geology of mars cratering image
Crater Morphology
Ejecta Blankets
Crater Degradation

Ejecta Blankets
Compared with the Moon and Mercury, ejecta blankets and fields of secondary craters are less prominent on Mars. Rayed craters are also rare. However, the morphology of crater ejecta on Mars is quite unique. Ejecta blankets of lunar craters are usually blocky near the rim and grade outward with increasingly more fine grain particles until the blanket merges with the surrounding area. These features are consistent with the ballistic emplacement of the ejecta. Many Martian craters, however, have ejecta deposits that appear to have flowed over the surrounding surface like mudflows.

 figure 3.2

These craters are known as rampart craters, fluidized craters, or splash craters. Crater Yuty is a spectacular example of a rampart crater (Figure 3.2) . The ejecta consist of several relatively thin sheets with tongue-shaped fronts. It appears that the debris flowed outward like huge splashes of mud. A ridge was formed at the front of each ejecta lobe. To the right (or east), the ejecta seemed to flow uphill onto a degraded rim of an earlier crater. To the south, a smaller and older crater separated two large lobes, but was eventually filled with liquefied debris. Liquid water might have been incorporated into the materials excavated from the crater, creating a fast moving ejecta mudflow. Water might have been produced if the ice in the regolith was melted upon impact. (Note that regolith represents solid materials lying on top of the bedrock, including soil, rock fragments, and other materials.)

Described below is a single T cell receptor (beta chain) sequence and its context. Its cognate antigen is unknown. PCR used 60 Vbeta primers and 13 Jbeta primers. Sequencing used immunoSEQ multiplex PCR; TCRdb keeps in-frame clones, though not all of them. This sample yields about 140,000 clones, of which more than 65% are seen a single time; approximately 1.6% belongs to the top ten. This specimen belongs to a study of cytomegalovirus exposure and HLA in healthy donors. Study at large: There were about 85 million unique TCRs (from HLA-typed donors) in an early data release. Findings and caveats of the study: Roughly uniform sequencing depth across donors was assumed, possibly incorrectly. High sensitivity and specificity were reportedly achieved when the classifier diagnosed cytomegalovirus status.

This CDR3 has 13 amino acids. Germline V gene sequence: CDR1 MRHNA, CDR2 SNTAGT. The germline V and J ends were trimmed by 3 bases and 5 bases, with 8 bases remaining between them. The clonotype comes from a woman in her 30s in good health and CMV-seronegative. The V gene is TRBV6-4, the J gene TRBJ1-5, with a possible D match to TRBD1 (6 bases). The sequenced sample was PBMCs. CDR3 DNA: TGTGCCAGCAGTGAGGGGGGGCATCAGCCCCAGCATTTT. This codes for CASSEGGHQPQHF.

Apparently, ejecta from those Martian craters became fluid, allowing it to flow after excavation. Craters smaller than 15 km in diameter usually have a single ejecta sheet, extending out to about one crater radius (Figure 3.3) . Fronts of ejecta lobes often formed abrupt ridges or escarpments.

 figure 3.3

< back    1    2    3    next >

geology of mars